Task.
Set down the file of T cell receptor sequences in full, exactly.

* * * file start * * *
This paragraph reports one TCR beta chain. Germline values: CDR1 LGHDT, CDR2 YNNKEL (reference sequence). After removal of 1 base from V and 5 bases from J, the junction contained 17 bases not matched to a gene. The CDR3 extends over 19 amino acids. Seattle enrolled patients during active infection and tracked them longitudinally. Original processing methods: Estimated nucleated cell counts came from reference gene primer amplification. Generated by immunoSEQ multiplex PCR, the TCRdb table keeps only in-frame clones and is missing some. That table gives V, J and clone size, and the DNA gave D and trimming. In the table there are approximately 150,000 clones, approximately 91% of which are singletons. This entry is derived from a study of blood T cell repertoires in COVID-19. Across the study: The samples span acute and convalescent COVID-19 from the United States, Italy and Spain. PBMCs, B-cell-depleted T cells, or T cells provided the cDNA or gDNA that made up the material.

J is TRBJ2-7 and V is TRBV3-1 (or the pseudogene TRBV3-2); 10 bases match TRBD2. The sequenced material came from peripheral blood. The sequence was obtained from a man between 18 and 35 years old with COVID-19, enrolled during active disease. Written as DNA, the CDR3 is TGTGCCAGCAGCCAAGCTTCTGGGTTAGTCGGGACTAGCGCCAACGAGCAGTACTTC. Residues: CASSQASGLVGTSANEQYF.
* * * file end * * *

This paragraph reports one TCR beta chain. Germline values: CDR1 LGHDT, CDR2 YNNKEL (reference sequence). After removal of 1 base from V and 5 bases from J, the junction contained 17 bases not matched to a gene. The CDR3 extends over 19 amino acids. Seattle enrolled patients during active infection and tracked them longitudinally. Original processing methods: Estimated nucleated cell counts came from reference gene primer amplification. Generated by immunoSEQ multiplex PCR, the TCRdb table keeps only in-frame clones and is missing some. That table gives V, J and clone size, and the DNA gave D and trimming. In the table there are approximately 150,000 clones, approximately 91% of which are singletons. This entry is derived from a study of blood T cell repertoires in COVID-19. Across the study: The samples span acute and convalescent COVID-19 from the United States, Italy and Spain. PBMCs, B-cell-depleted T cells, or T cells provided the cDNA or gDNA that made up the material.

J is TRBJ2-7 and V is TRBV3-1 (or the pseudogene TRBV3-2); 10 bases match TRBD2. The sequenced material came from peripheral blood. The sequence was obtained from a man between 18 and 35 years old with COVID-19, enrolled during active disease. Written as DNA, the CDR3 is TGTGCCAGCAGCCAAGCTTCTGGGTTAGTCGGGACTAGCGCCAACGAGCAGTACTTC. Residues: CASSQASGLVGTSANEQYF.